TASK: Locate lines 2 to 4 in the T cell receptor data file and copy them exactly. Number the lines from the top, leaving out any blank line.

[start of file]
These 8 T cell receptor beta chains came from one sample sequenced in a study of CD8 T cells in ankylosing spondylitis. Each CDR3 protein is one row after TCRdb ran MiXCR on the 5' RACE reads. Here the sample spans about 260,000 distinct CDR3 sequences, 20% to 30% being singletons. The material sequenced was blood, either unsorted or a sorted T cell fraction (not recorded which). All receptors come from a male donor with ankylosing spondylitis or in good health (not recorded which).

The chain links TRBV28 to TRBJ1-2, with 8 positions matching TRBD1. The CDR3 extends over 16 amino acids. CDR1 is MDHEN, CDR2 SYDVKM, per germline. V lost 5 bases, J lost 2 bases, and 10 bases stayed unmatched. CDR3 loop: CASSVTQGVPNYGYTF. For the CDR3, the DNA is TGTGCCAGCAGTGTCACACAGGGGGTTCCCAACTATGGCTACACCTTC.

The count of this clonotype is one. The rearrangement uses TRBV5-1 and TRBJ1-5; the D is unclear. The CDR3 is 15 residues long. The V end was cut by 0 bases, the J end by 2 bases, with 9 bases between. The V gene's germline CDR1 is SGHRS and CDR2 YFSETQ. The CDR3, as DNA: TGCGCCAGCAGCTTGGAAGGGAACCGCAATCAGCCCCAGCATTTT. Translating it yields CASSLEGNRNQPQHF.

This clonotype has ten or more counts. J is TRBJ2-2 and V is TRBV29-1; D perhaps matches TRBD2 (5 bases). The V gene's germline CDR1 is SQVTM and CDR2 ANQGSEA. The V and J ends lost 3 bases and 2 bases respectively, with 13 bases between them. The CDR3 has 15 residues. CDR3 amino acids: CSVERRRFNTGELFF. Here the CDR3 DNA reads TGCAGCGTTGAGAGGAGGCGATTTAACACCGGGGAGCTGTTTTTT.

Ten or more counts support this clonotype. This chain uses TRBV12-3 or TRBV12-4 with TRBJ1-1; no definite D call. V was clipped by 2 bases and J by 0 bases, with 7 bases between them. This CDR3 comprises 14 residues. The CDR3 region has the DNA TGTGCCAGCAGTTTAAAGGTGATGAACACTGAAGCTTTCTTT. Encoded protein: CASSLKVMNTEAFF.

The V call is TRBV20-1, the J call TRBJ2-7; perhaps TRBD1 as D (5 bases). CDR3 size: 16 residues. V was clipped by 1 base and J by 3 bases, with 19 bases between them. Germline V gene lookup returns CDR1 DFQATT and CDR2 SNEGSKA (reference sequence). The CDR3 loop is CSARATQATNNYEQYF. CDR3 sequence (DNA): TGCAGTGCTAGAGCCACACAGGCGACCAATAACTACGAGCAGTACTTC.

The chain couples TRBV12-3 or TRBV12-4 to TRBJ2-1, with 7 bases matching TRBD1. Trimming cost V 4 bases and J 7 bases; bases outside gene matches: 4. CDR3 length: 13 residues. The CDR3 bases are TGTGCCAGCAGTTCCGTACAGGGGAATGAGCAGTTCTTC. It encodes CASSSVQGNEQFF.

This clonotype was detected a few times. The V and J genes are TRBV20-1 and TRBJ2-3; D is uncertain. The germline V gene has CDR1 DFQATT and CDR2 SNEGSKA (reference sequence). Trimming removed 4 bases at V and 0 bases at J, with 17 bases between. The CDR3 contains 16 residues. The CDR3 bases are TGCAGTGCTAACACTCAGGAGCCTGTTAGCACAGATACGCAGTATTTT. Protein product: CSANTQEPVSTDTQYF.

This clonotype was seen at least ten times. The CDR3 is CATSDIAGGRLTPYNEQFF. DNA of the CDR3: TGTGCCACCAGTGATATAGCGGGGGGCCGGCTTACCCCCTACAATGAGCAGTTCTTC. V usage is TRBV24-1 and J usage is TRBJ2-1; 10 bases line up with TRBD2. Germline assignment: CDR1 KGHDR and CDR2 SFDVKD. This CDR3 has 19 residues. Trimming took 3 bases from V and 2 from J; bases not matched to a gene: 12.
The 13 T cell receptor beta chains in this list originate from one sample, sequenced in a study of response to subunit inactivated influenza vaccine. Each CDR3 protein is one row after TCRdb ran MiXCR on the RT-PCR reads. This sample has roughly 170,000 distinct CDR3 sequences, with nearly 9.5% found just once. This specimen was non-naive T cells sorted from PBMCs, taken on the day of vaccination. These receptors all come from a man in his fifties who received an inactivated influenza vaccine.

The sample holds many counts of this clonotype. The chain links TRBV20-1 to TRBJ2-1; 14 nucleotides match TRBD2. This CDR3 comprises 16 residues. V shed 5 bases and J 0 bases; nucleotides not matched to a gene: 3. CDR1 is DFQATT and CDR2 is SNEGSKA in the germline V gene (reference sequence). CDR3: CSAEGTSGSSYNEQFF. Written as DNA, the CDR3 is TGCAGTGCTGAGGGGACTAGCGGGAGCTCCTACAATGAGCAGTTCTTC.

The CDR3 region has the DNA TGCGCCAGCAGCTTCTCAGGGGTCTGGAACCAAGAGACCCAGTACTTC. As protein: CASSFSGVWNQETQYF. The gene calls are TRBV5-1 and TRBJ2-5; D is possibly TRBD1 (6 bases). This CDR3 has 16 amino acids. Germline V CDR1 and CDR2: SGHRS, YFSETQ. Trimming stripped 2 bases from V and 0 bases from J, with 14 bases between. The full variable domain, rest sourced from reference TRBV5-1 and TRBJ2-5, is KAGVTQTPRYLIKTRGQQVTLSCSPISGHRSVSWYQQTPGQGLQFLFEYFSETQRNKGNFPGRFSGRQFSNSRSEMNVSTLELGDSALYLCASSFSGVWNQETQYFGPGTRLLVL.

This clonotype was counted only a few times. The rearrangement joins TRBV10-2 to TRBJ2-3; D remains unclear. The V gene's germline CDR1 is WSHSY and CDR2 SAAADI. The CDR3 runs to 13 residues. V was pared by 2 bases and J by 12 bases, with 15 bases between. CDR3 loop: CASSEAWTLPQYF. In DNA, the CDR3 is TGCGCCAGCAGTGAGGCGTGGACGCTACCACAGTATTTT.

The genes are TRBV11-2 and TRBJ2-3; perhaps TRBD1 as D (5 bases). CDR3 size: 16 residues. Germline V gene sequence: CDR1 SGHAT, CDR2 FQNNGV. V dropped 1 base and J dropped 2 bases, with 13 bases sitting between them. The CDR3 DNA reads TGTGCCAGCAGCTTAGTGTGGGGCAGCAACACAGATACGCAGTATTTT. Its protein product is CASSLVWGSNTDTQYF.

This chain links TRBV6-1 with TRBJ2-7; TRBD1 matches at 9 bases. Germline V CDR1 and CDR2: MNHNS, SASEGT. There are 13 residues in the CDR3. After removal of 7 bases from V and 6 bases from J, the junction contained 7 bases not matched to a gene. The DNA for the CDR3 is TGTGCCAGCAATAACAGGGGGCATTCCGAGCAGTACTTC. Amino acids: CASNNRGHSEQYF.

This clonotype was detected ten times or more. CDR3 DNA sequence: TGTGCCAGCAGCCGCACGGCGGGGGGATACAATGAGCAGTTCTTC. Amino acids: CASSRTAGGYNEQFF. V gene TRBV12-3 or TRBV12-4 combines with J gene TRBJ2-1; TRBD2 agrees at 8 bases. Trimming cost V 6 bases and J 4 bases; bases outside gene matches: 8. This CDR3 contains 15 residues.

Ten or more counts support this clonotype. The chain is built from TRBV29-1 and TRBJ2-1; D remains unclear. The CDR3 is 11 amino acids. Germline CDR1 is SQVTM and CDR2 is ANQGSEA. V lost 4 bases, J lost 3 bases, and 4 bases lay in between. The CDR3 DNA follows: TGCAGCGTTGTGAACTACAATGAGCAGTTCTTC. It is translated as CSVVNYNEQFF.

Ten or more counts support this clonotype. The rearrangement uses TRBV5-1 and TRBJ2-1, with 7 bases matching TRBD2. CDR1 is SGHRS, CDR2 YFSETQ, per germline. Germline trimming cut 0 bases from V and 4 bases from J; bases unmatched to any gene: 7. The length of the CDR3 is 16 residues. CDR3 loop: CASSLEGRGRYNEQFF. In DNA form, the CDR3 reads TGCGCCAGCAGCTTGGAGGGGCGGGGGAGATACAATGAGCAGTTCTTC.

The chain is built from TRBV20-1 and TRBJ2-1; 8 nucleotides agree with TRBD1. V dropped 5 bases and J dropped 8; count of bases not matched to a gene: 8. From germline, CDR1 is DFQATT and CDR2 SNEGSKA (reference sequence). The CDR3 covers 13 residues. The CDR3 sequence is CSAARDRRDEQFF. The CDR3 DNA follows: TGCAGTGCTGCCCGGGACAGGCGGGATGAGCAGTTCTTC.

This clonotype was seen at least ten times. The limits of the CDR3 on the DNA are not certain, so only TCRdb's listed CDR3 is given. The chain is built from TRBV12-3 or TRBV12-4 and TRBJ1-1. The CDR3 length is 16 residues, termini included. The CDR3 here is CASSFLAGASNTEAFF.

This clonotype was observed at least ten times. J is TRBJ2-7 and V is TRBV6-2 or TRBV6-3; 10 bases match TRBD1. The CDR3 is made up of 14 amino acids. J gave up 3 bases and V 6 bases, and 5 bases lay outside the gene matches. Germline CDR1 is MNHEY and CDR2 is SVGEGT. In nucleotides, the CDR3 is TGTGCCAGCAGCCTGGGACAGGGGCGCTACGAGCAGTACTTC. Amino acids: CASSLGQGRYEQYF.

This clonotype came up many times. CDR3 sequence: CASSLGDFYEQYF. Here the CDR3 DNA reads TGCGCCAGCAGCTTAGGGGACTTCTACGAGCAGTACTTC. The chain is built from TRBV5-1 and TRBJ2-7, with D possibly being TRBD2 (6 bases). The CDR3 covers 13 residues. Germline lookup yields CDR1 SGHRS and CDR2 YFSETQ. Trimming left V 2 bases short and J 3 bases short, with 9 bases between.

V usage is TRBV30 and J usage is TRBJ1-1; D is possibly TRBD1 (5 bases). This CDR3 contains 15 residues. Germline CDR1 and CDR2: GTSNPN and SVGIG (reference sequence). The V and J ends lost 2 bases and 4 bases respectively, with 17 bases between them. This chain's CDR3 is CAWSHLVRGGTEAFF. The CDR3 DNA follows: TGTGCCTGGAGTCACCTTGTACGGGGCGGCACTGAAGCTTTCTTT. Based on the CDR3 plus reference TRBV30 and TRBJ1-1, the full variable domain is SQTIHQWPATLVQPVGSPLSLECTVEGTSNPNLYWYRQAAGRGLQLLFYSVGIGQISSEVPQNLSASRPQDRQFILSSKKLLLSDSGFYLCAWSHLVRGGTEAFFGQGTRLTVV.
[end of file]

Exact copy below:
The chain links TRBV28 to TRBJ1-2, with 8 positions matching TRBD1. The CDR3 extends over 16 amino acids. CDR1 is MDHEN, CDR2 SYDVKM, per germline. V lost 5 bases, J lost 2 bases, and 10 bases stayed unmatched. CDR3 loop: CASSVTQGVPNYGYTF. For the CDR3, the DNA is TGTGCCAGCAGTGTCACACAGGGGGTTCCCAACTATGGCTACACCTTC.

The count of this clonotype is one. The rearrangement uses TRBV5-1 and TRBJ1-5; the D is unclear. The CDR3 is 15 residues long. The V end was cut by 0 bases, the J end by 2 bases, with 9 bases between. The V gene's germline CDR1 is SGHRS and CDR2 YFSETQ. The CDR3, as DNA: TGCGCCAGCAGCTTGGAAGGGAACCGCAATCAGCCCCAGCATTTT. Translating it yields CASSLEGNRNQPQHF.

This clonotype has ten or more counts. J is TRBJ2-2 and V is TRBV29-1; D perhaps matches TRBD2 (5 bases). The V gene's germline CDR1 is SQVTM and CDR2 ANQGSEA. The V and J ends lost 3 bases and 2 bases respectively, with 13 bases between them. The CDR3 has 15 residues. CDR3 amino acids: CSVERRRFNTGELFF. Here the CDR3 DNA reads TGCAGCGTTGAGAGGAGGCGATTTAACACCGGGGAGCTGTTTTTT.